WASHINGTON — CIA Director Leon E. Panetta has tapped former Republican Sen. Warren B. Rudman as a special advisor, turning to a respected politician to help guide the agency through a congressional investigation of the CIA's interrogation program.
The decision represents an unusual step for the CIA, which has faced similar probes in recent years without enlisting such high-profile help. But the move reflects a recognition of the stakes of a Senate inquiry into one of the agency's most controversial programs in recent years, as well as the political instincts of its new director.
Panetta, a former California congressman and chief of staff to President Clinton, said in a statement that he had tapped Rudman, 78, because "he knows intelligence and counter-terrorism, and he has a strong bipartisan reputation."
It was not clear whether Rudman would serve as the main point of contact for the Senate Intelligence Committee, which is conducting the investigation, or function as an internal advisor to Panetta.
A CIA spokesman said Rudman would not be paid.
Former CIA officials said that they could not recall a similar arrangement but added that the agency had been stripped of authority in recent years after previous investigations documented major CIA failures leading up to the terrorist attacks of Sept. 11, 2001, and the war in Iraq.
The decision to enlist Rudman is "unusual, there's no doubt about that," said L. Britt Snider, former CIA inspector general. "But you've got a guy who is well respected defending the agency, advocating for the agency. I think that does help."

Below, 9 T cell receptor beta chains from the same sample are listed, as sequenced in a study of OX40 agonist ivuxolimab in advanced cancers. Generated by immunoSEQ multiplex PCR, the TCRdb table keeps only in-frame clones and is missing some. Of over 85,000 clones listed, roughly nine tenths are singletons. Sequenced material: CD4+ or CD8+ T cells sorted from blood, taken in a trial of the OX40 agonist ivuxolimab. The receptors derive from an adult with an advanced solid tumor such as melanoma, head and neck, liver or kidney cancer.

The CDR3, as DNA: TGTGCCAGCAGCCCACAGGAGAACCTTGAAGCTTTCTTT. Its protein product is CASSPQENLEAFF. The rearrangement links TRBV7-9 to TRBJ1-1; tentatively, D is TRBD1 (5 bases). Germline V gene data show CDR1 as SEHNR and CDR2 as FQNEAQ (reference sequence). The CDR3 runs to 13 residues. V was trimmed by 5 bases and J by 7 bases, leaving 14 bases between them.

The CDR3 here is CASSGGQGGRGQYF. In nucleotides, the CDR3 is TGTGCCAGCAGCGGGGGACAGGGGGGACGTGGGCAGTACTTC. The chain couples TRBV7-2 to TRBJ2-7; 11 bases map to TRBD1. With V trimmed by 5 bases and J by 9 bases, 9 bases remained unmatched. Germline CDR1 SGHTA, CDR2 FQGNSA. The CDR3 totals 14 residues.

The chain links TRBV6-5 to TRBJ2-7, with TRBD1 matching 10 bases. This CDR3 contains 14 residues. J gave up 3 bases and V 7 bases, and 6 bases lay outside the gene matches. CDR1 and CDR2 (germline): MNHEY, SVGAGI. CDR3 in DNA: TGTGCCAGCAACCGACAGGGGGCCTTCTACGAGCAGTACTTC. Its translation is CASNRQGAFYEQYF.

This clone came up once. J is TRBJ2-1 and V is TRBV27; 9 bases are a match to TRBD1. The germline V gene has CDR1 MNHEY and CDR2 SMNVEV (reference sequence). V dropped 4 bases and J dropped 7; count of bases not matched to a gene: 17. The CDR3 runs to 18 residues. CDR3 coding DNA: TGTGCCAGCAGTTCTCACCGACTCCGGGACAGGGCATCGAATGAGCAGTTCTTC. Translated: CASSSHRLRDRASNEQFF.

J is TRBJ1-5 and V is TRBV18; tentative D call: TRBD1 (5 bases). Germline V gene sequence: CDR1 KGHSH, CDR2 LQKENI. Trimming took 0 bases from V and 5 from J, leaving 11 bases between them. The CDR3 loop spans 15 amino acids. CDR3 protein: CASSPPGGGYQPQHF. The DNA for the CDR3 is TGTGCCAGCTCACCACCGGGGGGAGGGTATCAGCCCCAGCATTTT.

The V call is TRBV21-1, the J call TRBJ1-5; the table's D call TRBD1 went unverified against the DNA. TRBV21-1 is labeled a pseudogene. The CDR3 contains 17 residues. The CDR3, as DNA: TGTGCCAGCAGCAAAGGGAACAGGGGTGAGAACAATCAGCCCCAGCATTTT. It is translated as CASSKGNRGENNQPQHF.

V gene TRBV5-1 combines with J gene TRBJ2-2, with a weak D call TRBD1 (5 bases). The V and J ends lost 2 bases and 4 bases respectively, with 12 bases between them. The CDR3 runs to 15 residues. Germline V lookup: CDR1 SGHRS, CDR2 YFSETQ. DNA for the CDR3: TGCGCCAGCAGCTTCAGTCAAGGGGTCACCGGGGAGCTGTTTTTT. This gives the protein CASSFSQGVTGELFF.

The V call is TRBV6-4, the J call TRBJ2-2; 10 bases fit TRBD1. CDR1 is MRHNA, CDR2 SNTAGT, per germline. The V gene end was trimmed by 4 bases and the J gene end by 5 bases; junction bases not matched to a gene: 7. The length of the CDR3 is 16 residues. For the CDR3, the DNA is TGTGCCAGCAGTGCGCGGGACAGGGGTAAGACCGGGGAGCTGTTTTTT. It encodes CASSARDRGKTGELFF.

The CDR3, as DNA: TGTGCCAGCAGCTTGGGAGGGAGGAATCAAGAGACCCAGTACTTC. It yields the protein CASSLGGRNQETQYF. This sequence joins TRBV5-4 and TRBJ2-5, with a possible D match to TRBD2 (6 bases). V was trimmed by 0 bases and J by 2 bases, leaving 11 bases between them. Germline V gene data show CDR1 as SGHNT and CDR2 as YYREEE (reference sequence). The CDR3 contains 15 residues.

Rudman, a former New Hampshire senator, was not available for comment. Although he left the Senate in 1993, he remains a respected voice on Capitol Hill and is a veteran of investigations of national security issues.
Rudman served as vice chairman of the committee investigating illegal arms sales to Iran in the mid 1980s. He was also a member of the Senate Intelligence Committee, the panel now probing the CIA's interrogation program.
The agency has come under severe criticism for its use of harsh interrogation measures on suspected Al Qaeda members, including a technique known as waterboarding that simulates drowning. U.S. Atty. Gen. Eric H. Holder Jr. recently said that he considered waterboarding a form of torture.
Former senior CIA officials and former Bush administration officials have defended the interrogation program, saying that the methods were approved by the Department of Justice and yielded intelligence that helped prevent future attacks.
Panetta has criticized the agency's methods but said that he would oppose any effort to prosecute agency employees following orders and Justice Department guidance.
President Obama banned the use of such harsh interrogation measures during his first week in office and ordered a task force to examine the CIA's secret detention programs.
Panetta said Monday that he had set up an internal panel to assemble information for the task force and the Senate inquiry. Peter Clement, a senior official in the CIA's analysis division, was put in charge of the effort.